… the monetary authority could assure low nominal rates of interest-but to do so it would have to start out in what seems like the opposite direction, by engaging in a deflationary monetary policy. Similarly, it could assure high nominal interest rates by engaging in an inflationary policy and accepting a temporary movement in interest rates in the opposite direction. These considerations not only explain why monetary policy cannot peg interest rates; they also explain why interest rates are such a misleading indicator of whether monetary policy is “tight” or “easy.” For that, it is far better to look at the rate of change of the quantity of money.

Noah Smith should of course know that this is the monetarist position since any student of economics will be introduced to Friedman’s classic article i  Macro 101, but maybe Noah Smith skipped that class. In fact it seems like Smith completely skipped reading anything ever written on monetarism or by monetarists.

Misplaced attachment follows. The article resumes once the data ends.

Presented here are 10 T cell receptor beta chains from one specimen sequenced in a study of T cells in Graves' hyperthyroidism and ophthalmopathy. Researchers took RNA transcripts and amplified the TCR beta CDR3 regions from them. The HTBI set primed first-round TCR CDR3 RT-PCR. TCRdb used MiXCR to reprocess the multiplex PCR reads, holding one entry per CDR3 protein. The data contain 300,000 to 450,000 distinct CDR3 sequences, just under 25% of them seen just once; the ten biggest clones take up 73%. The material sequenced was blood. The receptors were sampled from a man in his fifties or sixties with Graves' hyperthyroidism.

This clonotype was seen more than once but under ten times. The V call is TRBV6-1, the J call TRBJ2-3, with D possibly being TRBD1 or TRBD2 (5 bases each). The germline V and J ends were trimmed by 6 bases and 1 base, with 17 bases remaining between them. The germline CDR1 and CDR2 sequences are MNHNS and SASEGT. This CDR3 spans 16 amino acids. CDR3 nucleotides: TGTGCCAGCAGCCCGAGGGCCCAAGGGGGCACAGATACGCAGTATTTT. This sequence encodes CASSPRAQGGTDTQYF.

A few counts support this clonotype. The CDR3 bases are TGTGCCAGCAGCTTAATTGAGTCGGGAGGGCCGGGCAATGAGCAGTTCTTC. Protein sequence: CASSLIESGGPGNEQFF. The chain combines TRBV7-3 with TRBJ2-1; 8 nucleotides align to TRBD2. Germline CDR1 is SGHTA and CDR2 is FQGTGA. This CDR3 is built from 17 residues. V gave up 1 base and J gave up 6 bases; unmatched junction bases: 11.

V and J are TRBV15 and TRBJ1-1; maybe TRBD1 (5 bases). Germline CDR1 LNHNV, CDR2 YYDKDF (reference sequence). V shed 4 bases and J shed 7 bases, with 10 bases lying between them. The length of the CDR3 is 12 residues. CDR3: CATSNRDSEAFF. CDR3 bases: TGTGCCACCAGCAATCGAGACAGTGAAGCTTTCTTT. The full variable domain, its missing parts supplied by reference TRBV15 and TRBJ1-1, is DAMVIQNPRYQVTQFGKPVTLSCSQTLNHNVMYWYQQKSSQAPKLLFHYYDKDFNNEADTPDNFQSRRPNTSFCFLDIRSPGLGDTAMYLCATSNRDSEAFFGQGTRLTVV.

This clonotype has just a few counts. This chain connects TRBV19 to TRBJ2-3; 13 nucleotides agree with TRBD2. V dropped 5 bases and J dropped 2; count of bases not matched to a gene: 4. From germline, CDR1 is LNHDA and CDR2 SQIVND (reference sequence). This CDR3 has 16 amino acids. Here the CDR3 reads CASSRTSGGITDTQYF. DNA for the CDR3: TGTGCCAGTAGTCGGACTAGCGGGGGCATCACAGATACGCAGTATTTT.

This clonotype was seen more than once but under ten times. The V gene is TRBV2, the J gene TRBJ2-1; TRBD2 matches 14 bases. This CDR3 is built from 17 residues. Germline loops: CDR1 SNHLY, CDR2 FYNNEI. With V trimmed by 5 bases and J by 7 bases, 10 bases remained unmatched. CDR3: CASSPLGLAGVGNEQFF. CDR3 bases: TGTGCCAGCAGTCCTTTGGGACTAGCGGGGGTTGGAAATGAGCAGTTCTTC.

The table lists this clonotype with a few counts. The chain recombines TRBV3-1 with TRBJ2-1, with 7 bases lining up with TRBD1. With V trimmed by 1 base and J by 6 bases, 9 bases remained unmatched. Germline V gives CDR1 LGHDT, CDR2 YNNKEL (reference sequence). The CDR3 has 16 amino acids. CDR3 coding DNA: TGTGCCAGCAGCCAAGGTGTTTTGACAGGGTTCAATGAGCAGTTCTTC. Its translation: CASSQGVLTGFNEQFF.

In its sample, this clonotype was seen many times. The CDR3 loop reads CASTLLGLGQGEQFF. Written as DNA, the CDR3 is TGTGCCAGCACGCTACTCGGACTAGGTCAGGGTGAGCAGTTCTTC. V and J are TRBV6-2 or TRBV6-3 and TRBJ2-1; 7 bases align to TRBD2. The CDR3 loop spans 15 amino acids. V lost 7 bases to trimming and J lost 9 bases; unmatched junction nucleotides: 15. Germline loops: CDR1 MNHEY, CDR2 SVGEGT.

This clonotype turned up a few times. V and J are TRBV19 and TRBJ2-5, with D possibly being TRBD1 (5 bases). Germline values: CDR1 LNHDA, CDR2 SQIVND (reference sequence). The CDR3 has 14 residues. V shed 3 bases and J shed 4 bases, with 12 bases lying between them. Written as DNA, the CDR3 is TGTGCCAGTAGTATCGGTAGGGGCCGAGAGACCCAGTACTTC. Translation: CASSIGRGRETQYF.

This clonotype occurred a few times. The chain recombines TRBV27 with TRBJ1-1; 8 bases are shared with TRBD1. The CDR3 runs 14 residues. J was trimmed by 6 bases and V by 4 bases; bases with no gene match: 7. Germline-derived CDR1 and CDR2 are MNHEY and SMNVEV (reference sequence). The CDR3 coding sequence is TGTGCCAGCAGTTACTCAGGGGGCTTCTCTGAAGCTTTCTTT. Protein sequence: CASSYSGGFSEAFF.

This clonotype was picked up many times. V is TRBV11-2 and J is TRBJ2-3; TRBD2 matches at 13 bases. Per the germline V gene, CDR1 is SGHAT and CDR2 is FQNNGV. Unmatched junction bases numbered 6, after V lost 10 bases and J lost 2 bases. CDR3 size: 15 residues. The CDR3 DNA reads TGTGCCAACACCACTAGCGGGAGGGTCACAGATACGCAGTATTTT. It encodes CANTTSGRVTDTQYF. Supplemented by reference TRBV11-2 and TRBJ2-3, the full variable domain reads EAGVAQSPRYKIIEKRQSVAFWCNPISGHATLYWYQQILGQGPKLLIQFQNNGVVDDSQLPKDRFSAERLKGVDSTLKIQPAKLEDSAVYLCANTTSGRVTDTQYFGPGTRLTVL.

It is at the core of monetarist thinking that interest rates tell us very little about the monetary stance. Furthermore, monetarists for decades have argued that central bankers should use the money base to control the monetary stance and that central bankers should not use the “interest rate” as a monetary policy instrument. In fact monetarists argue “the” interest rate is not a instrument at all – it is an intermediate target.

So it is very clear that Noah Smith is completely clueless about what monetarism is and consequently it is very hard to take his views on whether monetarists are out of ideas serious.

In fact I would say it is hard to take anything serious Noah Smith says on monetary matters when he so clearly demonstrates that he didn’t study any monetary theory at all.

 

 

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The cost of the Sino-US FX deal: Surging money market rates (in Hong Kong)

This is from Financial Times’ FT Fast this morning: